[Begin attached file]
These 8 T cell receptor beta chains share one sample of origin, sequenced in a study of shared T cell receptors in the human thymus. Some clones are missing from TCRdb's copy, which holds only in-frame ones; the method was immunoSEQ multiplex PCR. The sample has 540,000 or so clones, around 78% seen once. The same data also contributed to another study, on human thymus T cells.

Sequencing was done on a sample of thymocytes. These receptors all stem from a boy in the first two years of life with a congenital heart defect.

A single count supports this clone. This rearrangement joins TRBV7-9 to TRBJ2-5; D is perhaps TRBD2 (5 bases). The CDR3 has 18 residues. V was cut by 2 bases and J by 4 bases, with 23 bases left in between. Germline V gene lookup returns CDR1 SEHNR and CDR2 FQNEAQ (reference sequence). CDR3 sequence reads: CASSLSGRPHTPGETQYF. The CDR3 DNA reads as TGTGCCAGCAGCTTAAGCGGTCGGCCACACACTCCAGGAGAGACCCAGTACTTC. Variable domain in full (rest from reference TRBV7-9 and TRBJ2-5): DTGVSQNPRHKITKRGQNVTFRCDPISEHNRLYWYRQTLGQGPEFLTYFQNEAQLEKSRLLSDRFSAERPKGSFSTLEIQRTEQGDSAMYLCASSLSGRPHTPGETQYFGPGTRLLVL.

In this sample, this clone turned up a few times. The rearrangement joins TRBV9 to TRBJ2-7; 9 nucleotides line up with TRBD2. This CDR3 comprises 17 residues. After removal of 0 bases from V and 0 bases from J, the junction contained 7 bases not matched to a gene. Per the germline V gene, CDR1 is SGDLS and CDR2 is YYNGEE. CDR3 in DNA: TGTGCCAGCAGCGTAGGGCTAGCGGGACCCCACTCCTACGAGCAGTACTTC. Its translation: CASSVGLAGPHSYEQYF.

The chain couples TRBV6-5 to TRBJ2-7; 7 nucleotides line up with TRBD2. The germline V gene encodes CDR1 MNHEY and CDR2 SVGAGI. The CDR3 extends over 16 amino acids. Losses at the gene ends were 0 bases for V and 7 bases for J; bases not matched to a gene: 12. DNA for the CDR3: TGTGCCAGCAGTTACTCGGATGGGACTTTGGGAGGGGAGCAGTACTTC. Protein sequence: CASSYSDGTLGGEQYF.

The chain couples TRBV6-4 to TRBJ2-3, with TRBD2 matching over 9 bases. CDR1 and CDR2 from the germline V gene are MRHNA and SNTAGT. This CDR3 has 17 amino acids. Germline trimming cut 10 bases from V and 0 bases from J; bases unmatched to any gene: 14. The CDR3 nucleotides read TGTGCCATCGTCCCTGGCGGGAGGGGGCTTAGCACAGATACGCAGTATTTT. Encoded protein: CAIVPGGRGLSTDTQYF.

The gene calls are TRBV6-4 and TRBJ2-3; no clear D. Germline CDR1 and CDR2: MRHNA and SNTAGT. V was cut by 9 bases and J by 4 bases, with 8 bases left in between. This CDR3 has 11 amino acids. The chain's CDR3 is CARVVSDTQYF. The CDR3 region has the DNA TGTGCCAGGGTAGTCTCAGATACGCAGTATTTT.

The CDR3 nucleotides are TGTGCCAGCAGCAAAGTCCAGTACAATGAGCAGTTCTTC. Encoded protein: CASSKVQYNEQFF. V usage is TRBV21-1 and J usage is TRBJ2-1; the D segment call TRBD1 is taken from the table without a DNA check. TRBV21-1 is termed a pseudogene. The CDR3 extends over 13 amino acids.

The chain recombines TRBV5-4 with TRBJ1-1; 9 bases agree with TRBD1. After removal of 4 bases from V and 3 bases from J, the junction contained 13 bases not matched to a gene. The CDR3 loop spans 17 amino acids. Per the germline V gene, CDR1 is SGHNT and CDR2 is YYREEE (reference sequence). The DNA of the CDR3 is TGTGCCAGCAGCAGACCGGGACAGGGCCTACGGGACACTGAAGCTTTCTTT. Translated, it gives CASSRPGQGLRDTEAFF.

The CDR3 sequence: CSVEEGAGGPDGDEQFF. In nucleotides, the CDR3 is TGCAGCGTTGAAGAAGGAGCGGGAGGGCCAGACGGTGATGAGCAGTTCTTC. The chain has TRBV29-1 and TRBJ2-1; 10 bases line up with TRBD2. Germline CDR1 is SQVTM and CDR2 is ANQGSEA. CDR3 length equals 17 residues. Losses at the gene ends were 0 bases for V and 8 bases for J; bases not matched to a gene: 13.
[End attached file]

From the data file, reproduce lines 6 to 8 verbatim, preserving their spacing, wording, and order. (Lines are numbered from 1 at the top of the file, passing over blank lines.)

The chain couples TRBV6-4 to TRBJ2-3, with TRBD2 matching over 9 bases. CDR1 and CDR2 from the germline V gene are MRHNA and SNTAGT. This CDR3 has 17 amino acids. Germline trimming cut 10 bases from V and 0 bases from J; bases unmatched to any gene: 14. The CDR3 nucleotides read TGTGCCATCGTCCCTGGCGGGAGGGGGCTTAGCACAGATACGCAGTATTTT. Encoded protein: CAIVPGGRGLSTDTQYF.

The gene calls are TRBV6-4 and TRBJ2-3; no clear D. Germline CDR1 and CDR2: MRHNA and SNTAGT. V was cut by 9 bases and J by 4 bases, with 8 bases left in between. This CDR3 has 11 amino acids. The chain's CDR3 is CARVVSDTQYF. The CDR3 region has the DNA TGTGCCAGGGTAGTCTCAGATACGCAGTATTTT.

The CDR3 nucleotides are TGTGCCAGCAGCAAAGTCCAGTACAATGAGCAGTTCTTC. Encoded protein: CASSKVQYNEQFF. V usage is TRBV21-1 and J usage is TRBJ2-1; the D segment call TRBD1 is taken from the table without a DNA check. TRBV21-1 is termed a pseudogene. The CDR3 extends over 13 amino acids.